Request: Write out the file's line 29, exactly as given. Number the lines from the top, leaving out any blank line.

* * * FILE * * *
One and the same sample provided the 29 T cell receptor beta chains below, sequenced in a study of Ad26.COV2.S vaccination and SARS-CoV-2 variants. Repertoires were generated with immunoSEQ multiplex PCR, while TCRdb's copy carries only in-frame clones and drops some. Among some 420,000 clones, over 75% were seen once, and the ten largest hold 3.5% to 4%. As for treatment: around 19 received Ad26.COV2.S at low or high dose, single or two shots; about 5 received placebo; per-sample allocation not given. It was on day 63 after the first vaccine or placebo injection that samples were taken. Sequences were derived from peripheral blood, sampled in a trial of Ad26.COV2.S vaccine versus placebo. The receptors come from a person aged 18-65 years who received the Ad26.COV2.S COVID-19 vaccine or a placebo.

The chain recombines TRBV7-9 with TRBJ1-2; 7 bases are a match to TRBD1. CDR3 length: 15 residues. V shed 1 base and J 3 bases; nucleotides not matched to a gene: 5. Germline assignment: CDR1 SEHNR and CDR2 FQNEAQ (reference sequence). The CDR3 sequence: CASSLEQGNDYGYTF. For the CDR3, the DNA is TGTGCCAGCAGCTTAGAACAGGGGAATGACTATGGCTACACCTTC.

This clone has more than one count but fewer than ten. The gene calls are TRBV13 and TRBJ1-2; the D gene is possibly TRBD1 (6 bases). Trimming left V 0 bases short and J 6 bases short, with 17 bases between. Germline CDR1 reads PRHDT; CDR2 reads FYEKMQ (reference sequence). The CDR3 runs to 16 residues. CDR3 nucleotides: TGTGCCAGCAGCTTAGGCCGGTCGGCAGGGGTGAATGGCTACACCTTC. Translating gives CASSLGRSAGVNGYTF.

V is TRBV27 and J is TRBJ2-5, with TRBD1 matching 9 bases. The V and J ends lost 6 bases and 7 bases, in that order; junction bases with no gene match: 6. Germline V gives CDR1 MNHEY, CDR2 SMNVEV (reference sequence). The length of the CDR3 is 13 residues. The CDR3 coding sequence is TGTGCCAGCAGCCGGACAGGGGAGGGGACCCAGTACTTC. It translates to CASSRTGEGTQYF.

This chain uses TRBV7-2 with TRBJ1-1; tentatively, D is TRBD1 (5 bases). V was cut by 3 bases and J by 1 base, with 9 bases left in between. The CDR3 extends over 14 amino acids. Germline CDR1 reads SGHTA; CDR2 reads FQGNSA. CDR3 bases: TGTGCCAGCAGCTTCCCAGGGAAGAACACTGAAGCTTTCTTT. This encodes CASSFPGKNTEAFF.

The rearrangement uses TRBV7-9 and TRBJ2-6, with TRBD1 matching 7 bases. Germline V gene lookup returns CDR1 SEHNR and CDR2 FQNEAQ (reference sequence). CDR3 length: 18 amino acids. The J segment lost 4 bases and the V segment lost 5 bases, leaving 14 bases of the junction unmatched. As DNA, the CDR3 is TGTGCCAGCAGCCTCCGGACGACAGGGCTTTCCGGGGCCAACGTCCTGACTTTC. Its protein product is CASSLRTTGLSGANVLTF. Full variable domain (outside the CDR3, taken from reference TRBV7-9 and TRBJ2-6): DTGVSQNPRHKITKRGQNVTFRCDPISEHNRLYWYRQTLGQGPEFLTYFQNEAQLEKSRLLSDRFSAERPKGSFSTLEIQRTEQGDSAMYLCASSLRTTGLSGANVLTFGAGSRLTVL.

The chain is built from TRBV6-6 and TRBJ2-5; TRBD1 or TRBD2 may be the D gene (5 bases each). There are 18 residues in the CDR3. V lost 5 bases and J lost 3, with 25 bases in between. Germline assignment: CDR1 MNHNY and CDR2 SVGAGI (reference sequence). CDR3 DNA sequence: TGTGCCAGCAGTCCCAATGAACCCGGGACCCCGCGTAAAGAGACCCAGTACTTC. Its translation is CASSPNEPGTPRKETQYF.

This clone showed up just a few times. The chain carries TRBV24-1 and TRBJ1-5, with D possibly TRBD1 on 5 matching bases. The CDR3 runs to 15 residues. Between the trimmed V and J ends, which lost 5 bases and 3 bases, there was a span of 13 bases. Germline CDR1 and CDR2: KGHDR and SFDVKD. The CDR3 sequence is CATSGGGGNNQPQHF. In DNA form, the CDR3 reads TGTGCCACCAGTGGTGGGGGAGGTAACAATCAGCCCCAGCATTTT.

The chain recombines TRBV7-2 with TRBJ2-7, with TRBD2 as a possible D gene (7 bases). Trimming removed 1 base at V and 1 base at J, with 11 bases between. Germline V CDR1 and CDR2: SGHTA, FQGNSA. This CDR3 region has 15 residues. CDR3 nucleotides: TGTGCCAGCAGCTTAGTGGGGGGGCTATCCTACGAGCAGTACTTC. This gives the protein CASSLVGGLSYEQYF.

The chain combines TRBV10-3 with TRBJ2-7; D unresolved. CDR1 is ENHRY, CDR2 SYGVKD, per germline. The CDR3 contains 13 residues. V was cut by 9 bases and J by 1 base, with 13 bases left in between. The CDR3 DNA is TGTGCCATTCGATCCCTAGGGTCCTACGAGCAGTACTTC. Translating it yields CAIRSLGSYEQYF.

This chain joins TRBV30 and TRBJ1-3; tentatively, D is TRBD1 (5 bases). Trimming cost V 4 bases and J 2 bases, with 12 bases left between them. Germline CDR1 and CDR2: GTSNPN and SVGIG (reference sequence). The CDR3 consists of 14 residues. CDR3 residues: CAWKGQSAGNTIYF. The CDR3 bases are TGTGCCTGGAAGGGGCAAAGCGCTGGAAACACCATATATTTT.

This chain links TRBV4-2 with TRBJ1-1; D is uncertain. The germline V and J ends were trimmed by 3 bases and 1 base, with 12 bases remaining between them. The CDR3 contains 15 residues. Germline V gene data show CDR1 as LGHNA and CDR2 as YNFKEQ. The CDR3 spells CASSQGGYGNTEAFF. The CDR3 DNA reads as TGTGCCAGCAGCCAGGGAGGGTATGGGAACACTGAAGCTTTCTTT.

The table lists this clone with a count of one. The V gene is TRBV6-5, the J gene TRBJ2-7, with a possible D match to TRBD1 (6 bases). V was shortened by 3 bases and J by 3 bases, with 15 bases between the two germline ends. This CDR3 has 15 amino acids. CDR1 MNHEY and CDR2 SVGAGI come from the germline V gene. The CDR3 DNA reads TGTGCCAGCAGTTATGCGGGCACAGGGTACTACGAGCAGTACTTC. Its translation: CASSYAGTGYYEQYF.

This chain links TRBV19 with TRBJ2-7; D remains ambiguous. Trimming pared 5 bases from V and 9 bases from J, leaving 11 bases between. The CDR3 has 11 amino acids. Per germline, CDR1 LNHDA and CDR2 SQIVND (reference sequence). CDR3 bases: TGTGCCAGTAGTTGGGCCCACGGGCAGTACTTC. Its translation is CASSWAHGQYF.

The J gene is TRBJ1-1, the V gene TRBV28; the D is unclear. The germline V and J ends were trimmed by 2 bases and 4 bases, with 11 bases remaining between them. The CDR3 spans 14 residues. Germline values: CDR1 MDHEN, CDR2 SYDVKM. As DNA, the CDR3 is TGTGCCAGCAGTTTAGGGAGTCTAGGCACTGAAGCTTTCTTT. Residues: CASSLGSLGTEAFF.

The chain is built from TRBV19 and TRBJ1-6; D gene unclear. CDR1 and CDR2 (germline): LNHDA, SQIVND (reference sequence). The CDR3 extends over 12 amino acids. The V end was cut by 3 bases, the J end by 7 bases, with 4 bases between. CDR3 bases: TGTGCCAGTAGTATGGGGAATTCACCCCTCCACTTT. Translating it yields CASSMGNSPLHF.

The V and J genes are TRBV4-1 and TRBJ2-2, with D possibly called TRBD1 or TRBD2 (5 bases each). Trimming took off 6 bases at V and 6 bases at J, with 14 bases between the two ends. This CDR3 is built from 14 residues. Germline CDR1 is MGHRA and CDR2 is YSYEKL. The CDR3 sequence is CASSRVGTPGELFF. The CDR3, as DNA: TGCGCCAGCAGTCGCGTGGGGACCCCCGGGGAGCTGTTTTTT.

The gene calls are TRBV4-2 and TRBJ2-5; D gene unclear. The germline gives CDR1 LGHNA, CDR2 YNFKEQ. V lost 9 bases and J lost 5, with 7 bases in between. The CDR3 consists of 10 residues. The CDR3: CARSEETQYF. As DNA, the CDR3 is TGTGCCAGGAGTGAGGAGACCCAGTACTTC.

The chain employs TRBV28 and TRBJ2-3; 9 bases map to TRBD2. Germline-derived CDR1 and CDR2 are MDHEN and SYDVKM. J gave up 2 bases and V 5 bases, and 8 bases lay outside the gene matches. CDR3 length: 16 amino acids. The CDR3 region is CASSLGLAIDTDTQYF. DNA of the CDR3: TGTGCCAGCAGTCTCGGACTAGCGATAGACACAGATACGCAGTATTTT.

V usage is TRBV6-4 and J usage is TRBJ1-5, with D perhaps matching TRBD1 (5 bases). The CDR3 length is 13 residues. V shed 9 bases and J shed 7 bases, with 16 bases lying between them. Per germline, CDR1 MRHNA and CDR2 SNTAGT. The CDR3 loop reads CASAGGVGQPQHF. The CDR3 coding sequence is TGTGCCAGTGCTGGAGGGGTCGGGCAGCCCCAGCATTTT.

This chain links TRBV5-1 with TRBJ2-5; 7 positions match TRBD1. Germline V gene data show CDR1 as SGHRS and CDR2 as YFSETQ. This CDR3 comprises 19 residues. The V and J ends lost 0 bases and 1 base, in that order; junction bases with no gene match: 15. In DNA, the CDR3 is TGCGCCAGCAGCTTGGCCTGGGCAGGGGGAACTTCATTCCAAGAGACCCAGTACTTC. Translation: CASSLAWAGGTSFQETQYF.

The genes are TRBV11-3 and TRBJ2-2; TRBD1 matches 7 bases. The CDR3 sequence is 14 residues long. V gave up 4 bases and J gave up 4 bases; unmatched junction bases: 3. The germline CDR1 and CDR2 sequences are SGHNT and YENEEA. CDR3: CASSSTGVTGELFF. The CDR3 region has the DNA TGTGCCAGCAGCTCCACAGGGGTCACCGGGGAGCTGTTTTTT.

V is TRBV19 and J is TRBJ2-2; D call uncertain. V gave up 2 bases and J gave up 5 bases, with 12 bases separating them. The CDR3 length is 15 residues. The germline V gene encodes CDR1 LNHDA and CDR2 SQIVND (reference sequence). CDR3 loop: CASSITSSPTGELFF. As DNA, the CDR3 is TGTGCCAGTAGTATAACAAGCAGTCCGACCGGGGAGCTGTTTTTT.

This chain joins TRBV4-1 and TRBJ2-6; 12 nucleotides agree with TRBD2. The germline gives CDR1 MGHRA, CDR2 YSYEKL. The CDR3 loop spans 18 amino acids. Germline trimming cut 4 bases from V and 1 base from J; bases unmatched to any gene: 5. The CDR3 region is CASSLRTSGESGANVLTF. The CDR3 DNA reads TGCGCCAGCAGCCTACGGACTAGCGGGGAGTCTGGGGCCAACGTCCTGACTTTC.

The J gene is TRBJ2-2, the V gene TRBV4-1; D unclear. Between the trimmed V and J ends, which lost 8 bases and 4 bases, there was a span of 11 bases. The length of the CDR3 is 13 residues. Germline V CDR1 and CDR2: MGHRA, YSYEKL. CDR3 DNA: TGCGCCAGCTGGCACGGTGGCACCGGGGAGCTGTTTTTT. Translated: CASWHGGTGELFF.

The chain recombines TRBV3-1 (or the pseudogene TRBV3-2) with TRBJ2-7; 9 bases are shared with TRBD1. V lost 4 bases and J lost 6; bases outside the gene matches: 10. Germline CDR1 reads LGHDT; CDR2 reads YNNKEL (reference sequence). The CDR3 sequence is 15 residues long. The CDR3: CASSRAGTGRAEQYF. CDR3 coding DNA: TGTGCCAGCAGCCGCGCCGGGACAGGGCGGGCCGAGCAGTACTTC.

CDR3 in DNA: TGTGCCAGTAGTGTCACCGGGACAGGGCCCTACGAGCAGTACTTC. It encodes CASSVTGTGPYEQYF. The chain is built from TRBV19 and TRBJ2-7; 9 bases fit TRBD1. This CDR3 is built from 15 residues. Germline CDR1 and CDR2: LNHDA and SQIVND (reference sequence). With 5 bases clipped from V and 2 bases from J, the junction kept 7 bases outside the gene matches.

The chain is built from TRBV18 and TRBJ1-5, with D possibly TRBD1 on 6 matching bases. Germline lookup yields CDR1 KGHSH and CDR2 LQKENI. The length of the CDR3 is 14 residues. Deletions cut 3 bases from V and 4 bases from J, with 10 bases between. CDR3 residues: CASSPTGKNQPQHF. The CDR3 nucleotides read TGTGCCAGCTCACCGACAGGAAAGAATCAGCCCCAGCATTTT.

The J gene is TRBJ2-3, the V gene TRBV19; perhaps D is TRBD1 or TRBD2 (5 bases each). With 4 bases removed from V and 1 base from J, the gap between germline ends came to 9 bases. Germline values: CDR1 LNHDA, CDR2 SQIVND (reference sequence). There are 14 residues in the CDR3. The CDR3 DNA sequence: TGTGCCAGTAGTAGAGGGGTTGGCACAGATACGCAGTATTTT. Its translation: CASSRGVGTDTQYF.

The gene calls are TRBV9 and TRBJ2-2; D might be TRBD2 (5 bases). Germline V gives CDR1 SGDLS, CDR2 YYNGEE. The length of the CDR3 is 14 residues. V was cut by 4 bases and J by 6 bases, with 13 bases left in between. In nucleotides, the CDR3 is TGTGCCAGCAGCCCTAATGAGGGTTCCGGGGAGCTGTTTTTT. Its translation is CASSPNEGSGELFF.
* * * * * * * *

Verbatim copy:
The J gene is TRBJ2-3, the V gene TRBV19; perhaps D is TRBD1 or TRBD2 (5 bases each). With 4 bases removed from V and 1 base from J, the gap between germline ends came to 9 bases. Germline values: CDR1 LNHDA, CDR2 SQIVND (reference sequence). There are 14 residues in the CDR3. The CDR3 DNA sequence: TGTGCCAGTAGTAGAGGGGTTGGCACAGATACGCAGTATTTT. Its translation: CASSRGVGTDTQYF.